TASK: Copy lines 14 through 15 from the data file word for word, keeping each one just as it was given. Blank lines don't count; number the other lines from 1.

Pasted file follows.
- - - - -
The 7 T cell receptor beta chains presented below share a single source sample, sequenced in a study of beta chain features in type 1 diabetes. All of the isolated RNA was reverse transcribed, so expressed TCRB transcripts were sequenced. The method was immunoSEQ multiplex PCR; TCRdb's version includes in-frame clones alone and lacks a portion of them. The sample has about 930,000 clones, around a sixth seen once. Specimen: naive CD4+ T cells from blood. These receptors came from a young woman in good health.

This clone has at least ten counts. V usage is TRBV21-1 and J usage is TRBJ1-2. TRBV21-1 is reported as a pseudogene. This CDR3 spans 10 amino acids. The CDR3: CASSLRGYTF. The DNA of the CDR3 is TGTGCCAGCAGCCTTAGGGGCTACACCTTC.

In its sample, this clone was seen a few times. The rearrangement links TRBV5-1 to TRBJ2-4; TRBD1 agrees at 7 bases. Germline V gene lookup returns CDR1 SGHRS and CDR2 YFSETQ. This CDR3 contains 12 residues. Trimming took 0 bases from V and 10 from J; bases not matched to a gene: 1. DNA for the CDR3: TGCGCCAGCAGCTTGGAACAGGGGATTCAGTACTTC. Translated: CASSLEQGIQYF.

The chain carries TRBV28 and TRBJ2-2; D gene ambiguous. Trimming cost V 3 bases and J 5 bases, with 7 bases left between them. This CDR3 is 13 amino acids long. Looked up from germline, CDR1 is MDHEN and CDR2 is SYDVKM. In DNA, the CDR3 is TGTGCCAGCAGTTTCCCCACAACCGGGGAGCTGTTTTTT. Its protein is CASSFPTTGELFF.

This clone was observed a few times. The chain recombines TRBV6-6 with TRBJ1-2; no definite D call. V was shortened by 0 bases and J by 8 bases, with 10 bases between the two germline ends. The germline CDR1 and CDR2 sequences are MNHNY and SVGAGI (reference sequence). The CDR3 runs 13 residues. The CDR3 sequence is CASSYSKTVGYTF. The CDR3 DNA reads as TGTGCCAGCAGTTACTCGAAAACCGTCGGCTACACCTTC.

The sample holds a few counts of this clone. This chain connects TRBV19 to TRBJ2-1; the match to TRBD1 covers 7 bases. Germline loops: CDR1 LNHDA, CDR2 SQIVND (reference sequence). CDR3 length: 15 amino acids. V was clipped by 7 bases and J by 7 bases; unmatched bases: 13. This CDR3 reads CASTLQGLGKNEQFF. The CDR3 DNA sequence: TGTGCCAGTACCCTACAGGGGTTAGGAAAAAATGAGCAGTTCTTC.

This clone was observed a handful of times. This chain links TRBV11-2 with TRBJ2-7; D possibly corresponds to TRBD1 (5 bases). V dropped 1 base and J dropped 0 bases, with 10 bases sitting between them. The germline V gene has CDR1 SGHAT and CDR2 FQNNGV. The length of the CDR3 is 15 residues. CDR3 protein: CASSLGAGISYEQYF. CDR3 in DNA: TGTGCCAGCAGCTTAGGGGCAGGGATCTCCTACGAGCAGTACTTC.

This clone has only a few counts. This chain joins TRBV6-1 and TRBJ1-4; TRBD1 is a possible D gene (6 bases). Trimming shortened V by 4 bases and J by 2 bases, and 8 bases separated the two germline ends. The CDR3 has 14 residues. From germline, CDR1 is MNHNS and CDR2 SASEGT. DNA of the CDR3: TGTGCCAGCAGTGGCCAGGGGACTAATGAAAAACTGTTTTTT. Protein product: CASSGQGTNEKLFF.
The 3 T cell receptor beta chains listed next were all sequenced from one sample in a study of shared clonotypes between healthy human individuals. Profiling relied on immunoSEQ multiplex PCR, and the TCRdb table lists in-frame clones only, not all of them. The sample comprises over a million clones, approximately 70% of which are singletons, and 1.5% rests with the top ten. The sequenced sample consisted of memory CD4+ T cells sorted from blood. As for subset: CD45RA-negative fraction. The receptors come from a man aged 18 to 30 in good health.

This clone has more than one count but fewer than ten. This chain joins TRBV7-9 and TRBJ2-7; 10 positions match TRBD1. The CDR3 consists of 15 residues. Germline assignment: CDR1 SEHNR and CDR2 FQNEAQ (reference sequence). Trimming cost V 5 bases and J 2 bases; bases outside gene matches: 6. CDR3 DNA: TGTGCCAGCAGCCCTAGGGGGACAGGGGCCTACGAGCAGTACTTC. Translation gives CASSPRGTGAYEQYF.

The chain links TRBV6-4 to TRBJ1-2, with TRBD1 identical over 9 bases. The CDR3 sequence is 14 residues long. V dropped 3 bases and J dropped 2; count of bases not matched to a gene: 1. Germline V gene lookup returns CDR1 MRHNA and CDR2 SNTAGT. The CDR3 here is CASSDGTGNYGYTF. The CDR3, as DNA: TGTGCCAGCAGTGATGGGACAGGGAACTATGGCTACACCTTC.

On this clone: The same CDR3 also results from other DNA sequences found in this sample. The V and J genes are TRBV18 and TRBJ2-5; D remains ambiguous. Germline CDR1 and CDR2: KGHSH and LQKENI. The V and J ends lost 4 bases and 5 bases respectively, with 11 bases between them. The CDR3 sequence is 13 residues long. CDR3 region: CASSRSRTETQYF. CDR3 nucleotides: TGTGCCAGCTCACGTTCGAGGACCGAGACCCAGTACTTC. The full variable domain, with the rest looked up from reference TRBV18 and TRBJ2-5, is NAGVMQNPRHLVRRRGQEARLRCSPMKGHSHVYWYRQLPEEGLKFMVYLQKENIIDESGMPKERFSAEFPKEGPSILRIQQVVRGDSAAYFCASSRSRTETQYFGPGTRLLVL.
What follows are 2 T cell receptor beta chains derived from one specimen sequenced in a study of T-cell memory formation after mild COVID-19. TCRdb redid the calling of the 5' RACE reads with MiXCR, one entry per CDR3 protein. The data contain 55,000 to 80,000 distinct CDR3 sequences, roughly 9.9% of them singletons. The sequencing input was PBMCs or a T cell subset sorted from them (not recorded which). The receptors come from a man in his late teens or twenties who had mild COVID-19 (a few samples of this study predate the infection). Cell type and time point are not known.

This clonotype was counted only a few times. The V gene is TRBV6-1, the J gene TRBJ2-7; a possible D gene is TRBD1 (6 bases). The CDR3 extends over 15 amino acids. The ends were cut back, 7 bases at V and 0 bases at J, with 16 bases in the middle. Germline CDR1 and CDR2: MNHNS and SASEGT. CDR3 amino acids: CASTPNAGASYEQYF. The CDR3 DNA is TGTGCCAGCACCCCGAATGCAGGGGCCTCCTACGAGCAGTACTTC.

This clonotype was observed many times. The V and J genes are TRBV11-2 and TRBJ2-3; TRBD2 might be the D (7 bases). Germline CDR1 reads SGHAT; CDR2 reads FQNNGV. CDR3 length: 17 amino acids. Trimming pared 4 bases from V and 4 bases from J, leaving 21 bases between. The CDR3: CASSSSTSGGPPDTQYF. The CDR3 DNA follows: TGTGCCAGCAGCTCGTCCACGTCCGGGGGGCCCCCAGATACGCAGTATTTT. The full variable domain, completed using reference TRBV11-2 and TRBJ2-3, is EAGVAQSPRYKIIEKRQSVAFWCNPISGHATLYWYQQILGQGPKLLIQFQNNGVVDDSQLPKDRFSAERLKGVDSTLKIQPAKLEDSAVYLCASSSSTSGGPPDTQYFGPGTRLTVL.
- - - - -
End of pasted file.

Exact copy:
This clonotype was counted only a few times. The V gene is TRBV6-1, the J gene TRBJ2-7; a possible D gene is TRBD1 (6 bases). The CDR3 extends over 15 amino acids. The ends were cut back, 7 bases at V and 0 bases at J, with 16 bases in the middle. Germline CDR1 and CDR2: MNHNS and SASEGT. CDR3 amino acids: CASTPNAGASYEQYF. The CDR3 DNA is TGTGCCAGCACCCCGAATGCAGGGGCCTCCTACGAGCAGTACTTC.

This clonotype was observed many times. The V and J genes are TRBV11-2 and TRBJ2-3; TRBD2 might be the D (7 bases). Germline CDR1 reads SGHAT; CDR2 reads FQNNGV. CDR3 length: 17 amino acids. Trimming pared 4 bases from V and 4 bases from J, leaving 21 bases between. The CDR3: CASSSSTSGGPPDTQYF. The CDR3 DNA follows: TGTGCCAGCAGCTCGTCCACGTCCGGGGGGCCCCCAGATACGCAGTATTTT. The full variable domain, completed using reference TRBV11-2 and TRBJ2-3, is EAGVAQSPRYKIIEKRQSVAFWCNPISGHATLYWYQQILGQGPKLLIQFQNNGVVDDSQLPKDRFSAERLKGVDSTLKIQPAKLEDSAVYLCASSSSTSGGPPDTQYFGPGTRLTVL.